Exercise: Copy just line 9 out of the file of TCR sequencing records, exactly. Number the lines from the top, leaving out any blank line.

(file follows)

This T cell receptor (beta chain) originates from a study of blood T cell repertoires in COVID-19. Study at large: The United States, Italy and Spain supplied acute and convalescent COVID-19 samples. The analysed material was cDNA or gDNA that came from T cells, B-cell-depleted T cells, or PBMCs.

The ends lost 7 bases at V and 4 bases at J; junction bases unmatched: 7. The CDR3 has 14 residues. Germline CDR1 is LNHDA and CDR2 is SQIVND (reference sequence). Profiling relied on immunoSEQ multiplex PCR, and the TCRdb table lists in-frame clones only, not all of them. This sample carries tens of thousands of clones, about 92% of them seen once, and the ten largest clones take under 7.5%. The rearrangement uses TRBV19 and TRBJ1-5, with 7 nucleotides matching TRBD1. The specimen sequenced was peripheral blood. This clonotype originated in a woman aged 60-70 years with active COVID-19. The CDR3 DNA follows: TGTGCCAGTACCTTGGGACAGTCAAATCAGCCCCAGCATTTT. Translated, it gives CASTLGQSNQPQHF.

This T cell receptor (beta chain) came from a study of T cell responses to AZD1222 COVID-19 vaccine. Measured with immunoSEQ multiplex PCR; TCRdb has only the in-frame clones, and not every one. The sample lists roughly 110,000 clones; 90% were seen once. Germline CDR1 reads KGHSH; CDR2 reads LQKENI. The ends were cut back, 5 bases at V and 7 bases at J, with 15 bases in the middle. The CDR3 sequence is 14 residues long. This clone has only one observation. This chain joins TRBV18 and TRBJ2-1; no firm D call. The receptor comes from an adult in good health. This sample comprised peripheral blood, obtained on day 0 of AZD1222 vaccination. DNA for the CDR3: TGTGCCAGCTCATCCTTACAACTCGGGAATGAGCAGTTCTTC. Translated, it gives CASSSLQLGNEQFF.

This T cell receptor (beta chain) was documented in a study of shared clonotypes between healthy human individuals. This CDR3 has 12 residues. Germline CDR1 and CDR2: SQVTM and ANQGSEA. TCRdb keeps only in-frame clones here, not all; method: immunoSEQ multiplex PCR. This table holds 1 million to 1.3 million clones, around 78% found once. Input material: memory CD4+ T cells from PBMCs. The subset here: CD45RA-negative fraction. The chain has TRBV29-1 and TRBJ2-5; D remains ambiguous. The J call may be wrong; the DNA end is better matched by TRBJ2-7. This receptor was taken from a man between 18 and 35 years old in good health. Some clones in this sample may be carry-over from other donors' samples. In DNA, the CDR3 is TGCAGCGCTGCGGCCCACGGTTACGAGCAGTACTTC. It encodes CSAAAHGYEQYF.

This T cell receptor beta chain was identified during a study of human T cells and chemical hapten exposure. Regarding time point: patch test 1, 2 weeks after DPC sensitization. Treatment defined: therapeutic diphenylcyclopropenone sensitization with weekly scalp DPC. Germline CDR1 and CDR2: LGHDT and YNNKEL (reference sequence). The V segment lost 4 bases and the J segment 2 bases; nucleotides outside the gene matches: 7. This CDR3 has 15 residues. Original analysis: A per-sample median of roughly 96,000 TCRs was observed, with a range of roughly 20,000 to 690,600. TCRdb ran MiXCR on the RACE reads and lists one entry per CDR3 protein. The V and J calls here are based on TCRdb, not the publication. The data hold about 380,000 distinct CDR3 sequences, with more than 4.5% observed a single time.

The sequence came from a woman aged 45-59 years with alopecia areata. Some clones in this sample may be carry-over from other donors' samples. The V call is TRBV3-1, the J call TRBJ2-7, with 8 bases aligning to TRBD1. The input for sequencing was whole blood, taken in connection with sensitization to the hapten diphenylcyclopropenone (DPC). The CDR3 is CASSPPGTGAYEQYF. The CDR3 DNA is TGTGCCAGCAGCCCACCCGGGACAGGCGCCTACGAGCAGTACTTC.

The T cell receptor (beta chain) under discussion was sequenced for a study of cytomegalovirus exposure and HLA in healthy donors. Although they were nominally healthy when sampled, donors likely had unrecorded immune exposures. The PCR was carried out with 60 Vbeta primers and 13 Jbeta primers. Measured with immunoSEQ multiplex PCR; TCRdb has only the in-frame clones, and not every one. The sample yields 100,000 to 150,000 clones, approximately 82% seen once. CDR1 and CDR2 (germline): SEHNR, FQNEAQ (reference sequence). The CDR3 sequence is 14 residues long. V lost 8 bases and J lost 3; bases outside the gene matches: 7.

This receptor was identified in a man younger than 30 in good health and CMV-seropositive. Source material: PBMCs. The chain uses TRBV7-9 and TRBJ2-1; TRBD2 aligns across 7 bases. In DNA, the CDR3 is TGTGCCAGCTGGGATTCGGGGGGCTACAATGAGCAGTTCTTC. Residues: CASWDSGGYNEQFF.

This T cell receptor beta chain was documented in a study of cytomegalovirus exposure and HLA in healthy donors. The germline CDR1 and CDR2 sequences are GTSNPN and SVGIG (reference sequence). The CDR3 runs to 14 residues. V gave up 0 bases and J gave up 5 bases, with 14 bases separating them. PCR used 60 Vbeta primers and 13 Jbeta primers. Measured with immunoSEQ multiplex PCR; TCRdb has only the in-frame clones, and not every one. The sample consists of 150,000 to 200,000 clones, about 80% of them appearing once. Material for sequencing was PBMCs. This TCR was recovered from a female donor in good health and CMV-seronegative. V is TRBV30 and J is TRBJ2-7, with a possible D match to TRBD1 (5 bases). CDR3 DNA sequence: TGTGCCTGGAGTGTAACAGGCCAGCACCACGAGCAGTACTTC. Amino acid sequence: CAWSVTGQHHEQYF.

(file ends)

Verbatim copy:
This T cell receptor beta chain was documented in a study of cytomegalovirus exposure and HLA in healthy donors. The germline CDR1 and CDR2 sequences are GTSNPN and SVGIG (reference sequence). The CDR3 runs to 14 residues. V gave up 0 bases and J gave up 5 bases, with 14 bases separating them. PCR used 60 Vbeta primers and 13 Jbeta primers. Measured with immunoSEQ multiplex PCR; TCRdb has only the in-frame clones, and not every one. The sample consists of 150,000 to 200,000 clones, about 80% of them appearing once. Material for sequencing was PBMCs. This TCR was recovered from a female donor in good health and CMV-seronegative. V is TRBV30 and J is TRBJ2-7, with a possible D match to TRBD1 (5 bases). CDR3 DNA sequence: TGTGCCTGGAGTGTAACAGGCCAGCACCACGAGCAGTACTTC. Amino acid sequence: CAWSVTGQHHEQYF.